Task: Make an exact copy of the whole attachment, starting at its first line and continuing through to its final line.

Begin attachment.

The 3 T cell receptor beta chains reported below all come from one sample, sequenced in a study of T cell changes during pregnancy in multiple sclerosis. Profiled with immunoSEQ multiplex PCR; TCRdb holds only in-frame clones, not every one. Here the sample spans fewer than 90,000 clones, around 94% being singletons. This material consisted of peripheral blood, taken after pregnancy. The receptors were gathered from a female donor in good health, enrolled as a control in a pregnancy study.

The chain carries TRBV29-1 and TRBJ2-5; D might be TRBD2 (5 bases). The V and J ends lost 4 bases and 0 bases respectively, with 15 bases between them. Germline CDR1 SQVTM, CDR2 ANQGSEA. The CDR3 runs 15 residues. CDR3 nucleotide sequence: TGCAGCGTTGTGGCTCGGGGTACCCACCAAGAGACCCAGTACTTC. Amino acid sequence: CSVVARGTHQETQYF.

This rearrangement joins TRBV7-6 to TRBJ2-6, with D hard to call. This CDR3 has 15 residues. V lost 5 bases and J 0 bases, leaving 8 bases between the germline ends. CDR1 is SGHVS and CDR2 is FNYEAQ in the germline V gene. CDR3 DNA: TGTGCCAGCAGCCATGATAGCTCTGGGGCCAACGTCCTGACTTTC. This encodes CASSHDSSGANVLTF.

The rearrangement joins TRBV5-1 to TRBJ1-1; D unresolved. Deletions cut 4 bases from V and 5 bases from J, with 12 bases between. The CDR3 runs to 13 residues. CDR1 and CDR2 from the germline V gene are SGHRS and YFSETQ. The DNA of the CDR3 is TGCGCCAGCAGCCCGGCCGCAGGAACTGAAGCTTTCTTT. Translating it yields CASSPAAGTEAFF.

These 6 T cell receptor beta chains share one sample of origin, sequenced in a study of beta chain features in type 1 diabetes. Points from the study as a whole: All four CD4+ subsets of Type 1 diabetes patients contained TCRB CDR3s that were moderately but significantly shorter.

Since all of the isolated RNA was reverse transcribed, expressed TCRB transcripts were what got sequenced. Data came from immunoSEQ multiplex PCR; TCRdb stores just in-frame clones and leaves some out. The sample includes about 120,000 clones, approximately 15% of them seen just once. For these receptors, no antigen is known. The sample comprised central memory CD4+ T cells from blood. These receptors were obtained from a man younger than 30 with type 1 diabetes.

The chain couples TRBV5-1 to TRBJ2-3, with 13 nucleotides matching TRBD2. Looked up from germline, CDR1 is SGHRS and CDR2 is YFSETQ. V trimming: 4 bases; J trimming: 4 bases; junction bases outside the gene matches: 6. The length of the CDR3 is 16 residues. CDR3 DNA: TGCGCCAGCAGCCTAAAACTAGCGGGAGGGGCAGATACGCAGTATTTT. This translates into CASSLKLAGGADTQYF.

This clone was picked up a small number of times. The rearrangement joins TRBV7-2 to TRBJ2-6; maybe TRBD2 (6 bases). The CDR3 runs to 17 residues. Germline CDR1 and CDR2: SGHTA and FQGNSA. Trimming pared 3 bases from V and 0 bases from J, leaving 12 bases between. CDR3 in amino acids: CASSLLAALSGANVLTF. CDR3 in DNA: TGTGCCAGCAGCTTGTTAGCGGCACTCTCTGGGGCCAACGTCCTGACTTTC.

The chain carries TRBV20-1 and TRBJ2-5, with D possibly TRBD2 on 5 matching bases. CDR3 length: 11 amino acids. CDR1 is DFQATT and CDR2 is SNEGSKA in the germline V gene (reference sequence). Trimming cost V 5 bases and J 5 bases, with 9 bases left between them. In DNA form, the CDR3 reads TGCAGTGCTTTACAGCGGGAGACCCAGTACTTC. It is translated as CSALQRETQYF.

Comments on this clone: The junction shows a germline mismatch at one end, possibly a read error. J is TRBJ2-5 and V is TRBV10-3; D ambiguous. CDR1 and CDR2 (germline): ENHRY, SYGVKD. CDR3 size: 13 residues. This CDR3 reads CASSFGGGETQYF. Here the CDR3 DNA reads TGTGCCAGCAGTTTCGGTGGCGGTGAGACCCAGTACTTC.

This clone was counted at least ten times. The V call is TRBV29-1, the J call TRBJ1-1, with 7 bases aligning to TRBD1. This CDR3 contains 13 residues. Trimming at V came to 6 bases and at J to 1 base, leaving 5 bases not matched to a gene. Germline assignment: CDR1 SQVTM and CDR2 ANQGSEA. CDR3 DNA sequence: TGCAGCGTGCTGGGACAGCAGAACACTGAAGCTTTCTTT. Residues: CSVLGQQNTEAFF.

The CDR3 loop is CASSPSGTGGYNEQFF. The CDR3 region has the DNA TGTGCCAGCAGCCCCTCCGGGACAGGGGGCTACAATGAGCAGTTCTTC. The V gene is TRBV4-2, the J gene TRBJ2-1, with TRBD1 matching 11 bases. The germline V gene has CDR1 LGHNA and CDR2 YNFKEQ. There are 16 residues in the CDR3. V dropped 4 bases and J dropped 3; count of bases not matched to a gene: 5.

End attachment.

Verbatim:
The 3 T cell receptor beta chains reported below all come from one sample, sequenced in a study of T cell changes during pregnancy in multiple sclerosis. Profiled with immunoSEQ multiplex PCR; TCRdb holds only in-frame clones, not every one. Here the sample spans fewer than 90,000 clones, around 94% being singletons. This material consisted of peripheral blood, taken after pregnancy. The receptors were gathered from a female donor in good health, enrolled as a control in a pregnancy study.

The chain carries TRBV29-1 and TRBJ2-5; D might be TRBD2 (5 bases). The V and J ends lost 4 bases and 0 bases respectively, with 15 bases between them. Germline CDR1 SQVTM, CDR2 ANQGSEA. The CDR3 runs 15 residues. CDR3 nucleotide sequence: TGCAGCGTTGTGGCTCGGGGTACCCACCAAGAGACCCAGTACTTC. Amino acid sequence: CSVVARGTHQETQYF.

This rearrangement joins TRBV7-6 to TRBJ2-6, with D hard to call. This CDR3 has 15 residues. V lost 5 bases and J 0 bases, leaving 8 bases between the germline ends. CDR1 is SGHVS and CDR2 is FNYEAQ in the germline V gene. CDR3 DNA: TGTGCCAGCAGCCATGATAGCTCTGGGGCCAACGTCCTGACTTTC. This encodes CASSHDSSGANVLTF.

The rearrangement joins TRBV5-1 to TRBJ1-1; D unresolved. Deletions cut 4 bases from V and 5 bases from J, with 12 bases between. The CDR3 runs to 13 residues. CDR1 and CDR2 from the germline V gene are SGHRS and YFSETQ. The DNA of the CDR3 is TGCGCCAGCAGCCCGGCCGCAGGAACTGAAGCTTTCTTT. Translating it yields CASSPAAGTEAFF.

These 6 T cell receptor beta chains share one sample of origin, sequenced in a study of beta chain features in type 1 diabetes. Points from the study as a whole: All four CD4+ subsets of Type 1 diabetes patients contained TCRB CDR3s that were moderately but significantly shorter.

Since all of the isolated RNA was reverse transcribed, expressed TCRB transcripts were what got sequenced. Data came from immunoSEQ multiplex PCR; TCRdb stores just in-frame clones and leaves some out. The sample includes about 120,000 clones, approximately 15% of them seen just once. For these receptors, no antigen is known. The sample comprised central memory CD4+ T cells from blood. These receptors were obtained from a man younger than 30 with type 1 diabetes.

The chain couples TRBV5-1 to TRBJ2-3, with 13 nucleotides matching TRBD2. Looked up from germline, CDR1 is SGHRS and CDR2 is YFSETQ. V trimming: 4 bases; J trimming: 4 bases; junction bases outside the gene matches: 6. The length of the CDR3 is 16 residues. CDR3 DNA: TGCGCCAGCAGCCTAAAACTAGCGGGAGGGGCAGATACGCAGTATTTT. This translates into CASSLKLAGGADTQYF.

This clone was picked up a small number of times. The rearrangement joins TRBV7-2 to TRBJ2-6; maybe TRBD2 (6 bases). The CDR3 runs to 17 residues. Germline CDR1 and CDR2: SGHTA and FQGNSA. Trimming pared 3 bases from V and 0 bases from J, leaving 12 bases between. CDR3 in amino acids: CASSLLAALSGANVLTF. CDR3 in DNA: TGTGCCAGCAGCTTGTTAGCGGCACTCTCTGGGGCCAACGTCCTGACTTTC.

The chain carries TRBV20-1 and TRBJ2-5, with D possibly TRBD2 on 5 matching bases. CDR3 length: 11 amino acids. CDR1 is DFQATT and CDR2 is SNEGSKA in the germline V gene (reference sequence). Trimming cost V 5 bases and J 5 bases, with 9 bases left between them. In DNA form, the CDR3 reads TGCAGTGCTTTACAGCGGGAGACCCAGTACTTC. It is translated as CSALQRETQYF.

Comments on this clone: The junction shows a germline mismatch at one end, possibly a read error. J is TRBJ2-5 and V is TRBV10-3; D ambiguous. CDR1 and CDR2 (germline): ENHRY, SYGVKD. CDR3 size: 13 residues. This CDR3 reads CASSFGGGETQYF. Here the CDR3 DNA reads TGTGCCAGCAGTTTCGGTGGCGGTGAGACCCAGTACTTC.

This clone was counted at least ten times. The V call is TRBV29-1, the J call TRBJ1-1, with 7 bases aligning to TRBD1. This CDR3 contains 13 residues. Trimming at V came to 6 bases and at J to 1 base, leaving 5 bases not matched to a gene. Germline assignment: CDR1 SQVTM and CDR2 ANQGSEA. CDR3 DNA sequence: TGCAGCGTGCTGGGACAGCAGAACACTGAAGCTTTCTTT. Residues: CSVLGQQNTEAFF.

The CDR3 loop is CASSPSGTGGYNEQFF. The CDR3 region has the DNA TGTGCCAGCAGCCCCTCCGGGACAGGGGGCTACAATGAGCAGTTCTTC. The V gene is TRBV4-2, the J gene TRBJ2-1, with TRBD1 matching 11 bases. The germline V gene has CDR1 LGHNA and CDR2 YNFKEQ. There are 16 residues in the CDR3. V dropped 4 bases and J dropped 3; count of bases not matched to a gene: 5.